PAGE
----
This week’s A Play, A Pie and A Pint is a gripping, funny and on point two hander. Written by Anita Vettesse, whose work includes River City, and featuring actors Angela Darcy (as Claire) and David McGowan (as Pete), this is high quality theatre. The piece follows a married couple as the wife struggles with phobias, specifically that of a fear of flying (hence the title).

Multimedia helps us get inside the head of Claire and have a feel for what it’s like to experience an intense level of debilitating anxiety. The on screen visuals and soundscape are helpful tools too in immersing us in the atmosphere and turning scenes on a pinhead. With a lot of contrast and regular switches from angsty moments to funny ones, it’s smart to use technology like this. Two person shows can quickly become tedious to modern audiences accustomed to entertainment that comes hard, fast and infinitely varied, but thanks to the accomplished acting on display and imaginative staging, that doesn’t happen here.

Angela Darcy is the kind of actor from whom others should watch and learn. Often actors in a venue of this size are theatrical in a manner that makes them look like they’re performing and on stage – it’s a tricky line to walk, because after all they are. They need to project and be “big” enough to fill the space, but still be believable and utterly real as the character. Here Darcy does exactly that. Her mannerisms may be exaggerated for theatrical effect, but she does so in a way that reaches every corner of the theatre, but yet appears to be absolutely someone you could meet in real life. And she’s funny, detailed in her portrayal, bringing out every nuance of Claire. David McGowan too is excellent and real, providing the perspective of the partner for whom the phobia seems nonsensical and hard to relate. They seem a “normal” couple, the kind all of us know, thanks to the interplay and chemistry built by Darcy and McGowan.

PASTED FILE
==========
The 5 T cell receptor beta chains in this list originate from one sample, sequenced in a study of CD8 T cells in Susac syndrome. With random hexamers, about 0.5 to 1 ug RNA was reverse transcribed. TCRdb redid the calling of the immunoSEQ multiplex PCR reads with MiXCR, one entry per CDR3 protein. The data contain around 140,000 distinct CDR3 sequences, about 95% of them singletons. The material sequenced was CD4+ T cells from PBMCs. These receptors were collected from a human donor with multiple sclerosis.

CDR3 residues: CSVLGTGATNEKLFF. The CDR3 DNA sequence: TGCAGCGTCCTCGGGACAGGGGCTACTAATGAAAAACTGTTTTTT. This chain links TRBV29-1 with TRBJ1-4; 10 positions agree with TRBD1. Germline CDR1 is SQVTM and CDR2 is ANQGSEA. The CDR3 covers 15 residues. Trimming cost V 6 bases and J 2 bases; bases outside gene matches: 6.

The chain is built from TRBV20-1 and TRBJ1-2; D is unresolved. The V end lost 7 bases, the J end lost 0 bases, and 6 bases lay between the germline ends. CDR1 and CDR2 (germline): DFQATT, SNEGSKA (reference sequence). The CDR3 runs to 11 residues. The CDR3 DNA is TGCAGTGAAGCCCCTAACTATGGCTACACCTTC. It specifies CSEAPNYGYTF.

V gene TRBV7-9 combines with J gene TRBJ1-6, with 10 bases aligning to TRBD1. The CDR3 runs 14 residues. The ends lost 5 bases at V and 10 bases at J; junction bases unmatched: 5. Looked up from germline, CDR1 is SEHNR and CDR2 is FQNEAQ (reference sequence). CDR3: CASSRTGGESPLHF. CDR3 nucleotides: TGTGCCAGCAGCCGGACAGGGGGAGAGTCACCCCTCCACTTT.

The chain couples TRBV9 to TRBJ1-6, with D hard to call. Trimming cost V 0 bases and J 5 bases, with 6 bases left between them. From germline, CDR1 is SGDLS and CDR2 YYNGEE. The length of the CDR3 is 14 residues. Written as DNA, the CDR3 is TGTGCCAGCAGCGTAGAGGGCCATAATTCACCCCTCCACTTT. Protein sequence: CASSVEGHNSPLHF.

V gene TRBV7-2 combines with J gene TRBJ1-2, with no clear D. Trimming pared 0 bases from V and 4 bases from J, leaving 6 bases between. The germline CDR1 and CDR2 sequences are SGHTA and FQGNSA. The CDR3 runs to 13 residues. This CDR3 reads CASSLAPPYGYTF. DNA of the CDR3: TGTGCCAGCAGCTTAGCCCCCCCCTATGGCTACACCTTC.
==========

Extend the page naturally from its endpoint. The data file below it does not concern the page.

The subject of phobia is handled intelligently, relatably and with plenty of well-placed humour. Toward the end of the play the plot takes a twist toward a focus on the couple’s relationship cracks, which is emotive, although somewhat worn ground thematically.

With a satisfying yet open-ended finish, From The Air is strong and enjoyable throughout.